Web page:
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I understand that obtaining code execution by stack buffer-overflows were mitigated by DEP, which in turn lead to SEH and ROP exploit techniques etc.

However, I don't see how to exploit an executable simultaneously protected by "Control Flow Guard" and "Return Flow Guard", since those exploit mitigations guarantee that target addresses of indirect calls (call) and returns addresses (ret) are always benign up to a possible granularity of 16 bytes.

Are there currently any general methods of exploiting "Control Flow Guard" and "Return Flow Guard", or are those mitigations so robust that it becomes almost "impossible" to exploit future application builds?

  • The RFG attacks mentioned here about 32 minutes in might interest you. – dreamist Apr 4 at 18:03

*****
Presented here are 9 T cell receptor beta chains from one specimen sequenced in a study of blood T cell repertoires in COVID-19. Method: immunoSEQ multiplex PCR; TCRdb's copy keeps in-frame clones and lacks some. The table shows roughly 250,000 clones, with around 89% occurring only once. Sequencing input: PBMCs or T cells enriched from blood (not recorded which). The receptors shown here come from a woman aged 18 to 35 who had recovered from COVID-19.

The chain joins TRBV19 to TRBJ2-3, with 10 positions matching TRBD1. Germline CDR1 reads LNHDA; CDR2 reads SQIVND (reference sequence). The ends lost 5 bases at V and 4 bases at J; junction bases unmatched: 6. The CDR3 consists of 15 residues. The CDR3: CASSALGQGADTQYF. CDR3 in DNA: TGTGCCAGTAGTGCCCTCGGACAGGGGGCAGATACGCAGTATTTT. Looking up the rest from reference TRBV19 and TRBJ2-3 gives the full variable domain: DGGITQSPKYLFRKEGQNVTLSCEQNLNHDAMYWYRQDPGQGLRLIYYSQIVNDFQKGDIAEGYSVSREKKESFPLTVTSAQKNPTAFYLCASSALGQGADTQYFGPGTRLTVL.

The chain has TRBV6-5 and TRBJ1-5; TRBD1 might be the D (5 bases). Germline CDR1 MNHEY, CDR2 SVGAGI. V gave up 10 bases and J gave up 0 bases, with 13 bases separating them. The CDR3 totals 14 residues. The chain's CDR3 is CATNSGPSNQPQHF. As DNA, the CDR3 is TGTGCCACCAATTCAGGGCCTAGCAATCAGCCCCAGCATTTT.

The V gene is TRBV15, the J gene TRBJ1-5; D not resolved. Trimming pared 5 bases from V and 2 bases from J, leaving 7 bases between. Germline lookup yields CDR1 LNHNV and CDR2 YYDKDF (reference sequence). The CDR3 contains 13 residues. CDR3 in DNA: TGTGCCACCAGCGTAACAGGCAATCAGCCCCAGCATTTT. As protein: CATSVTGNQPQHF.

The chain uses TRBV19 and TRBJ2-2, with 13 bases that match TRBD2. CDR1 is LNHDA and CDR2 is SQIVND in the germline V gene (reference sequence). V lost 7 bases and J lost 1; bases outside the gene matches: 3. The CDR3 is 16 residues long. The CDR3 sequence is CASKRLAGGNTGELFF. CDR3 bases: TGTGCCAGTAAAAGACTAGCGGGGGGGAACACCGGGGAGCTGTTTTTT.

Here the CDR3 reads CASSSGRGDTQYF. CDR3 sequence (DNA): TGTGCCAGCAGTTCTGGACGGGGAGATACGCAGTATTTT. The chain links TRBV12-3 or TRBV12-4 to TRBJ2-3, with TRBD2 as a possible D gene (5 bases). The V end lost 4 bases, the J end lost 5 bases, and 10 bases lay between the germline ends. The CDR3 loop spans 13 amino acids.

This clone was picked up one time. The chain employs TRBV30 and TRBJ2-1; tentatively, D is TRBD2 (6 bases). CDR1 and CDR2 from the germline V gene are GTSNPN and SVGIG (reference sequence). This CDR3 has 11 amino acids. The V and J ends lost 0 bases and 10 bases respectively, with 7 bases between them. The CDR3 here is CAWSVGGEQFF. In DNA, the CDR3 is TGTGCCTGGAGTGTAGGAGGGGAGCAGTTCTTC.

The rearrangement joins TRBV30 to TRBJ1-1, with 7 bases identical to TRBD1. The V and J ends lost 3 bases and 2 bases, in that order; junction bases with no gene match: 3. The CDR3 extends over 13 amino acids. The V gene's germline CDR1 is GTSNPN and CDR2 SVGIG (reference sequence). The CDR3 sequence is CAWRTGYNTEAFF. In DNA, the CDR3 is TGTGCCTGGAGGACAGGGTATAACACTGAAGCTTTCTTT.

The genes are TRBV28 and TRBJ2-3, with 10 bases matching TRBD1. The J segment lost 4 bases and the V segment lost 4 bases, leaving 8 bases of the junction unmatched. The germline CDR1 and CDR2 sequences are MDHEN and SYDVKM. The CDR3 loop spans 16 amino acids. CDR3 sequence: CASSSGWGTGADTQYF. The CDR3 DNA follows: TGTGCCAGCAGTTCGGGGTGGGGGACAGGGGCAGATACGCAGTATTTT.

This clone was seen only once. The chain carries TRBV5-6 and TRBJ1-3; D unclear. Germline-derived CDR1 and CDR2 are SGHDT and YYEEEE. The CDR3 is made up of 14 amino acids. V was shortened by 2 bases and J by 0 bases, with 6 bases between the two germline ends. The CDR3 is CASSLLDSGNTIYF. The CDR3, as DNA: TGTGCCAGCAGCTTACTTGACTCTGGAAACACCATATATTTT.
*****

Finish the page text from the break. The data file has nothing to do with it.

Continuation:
• @dreamist - Do you think the times of "casual" exploitation is over? – Shuzheng Apr 4 at 18:22
  • I can't tell what you mean by casual, but mitigations will continue raising time and skill costs. There's plenty attack surfaces and powerful bugs still. – dreamist Apr 5 at 19:48
  • @dreamist - what I mean by casual is a guy having it as a hobby; not a state agency or a research group. Can you provide me with a link to attack surfaces? – Shuzheng Apr 5 at 21:01
  • It's kind of a concept in looking for bugs. Every individual feature or subpiece of a system has different potentials for bugs. Whatever features have potential and are reachable by your interaction are a part of the software's attack surface. If you hear about "sources and sinks" then you can think similarly to that. I liked this talk, still. – dreamist Apr 6 at 19:07

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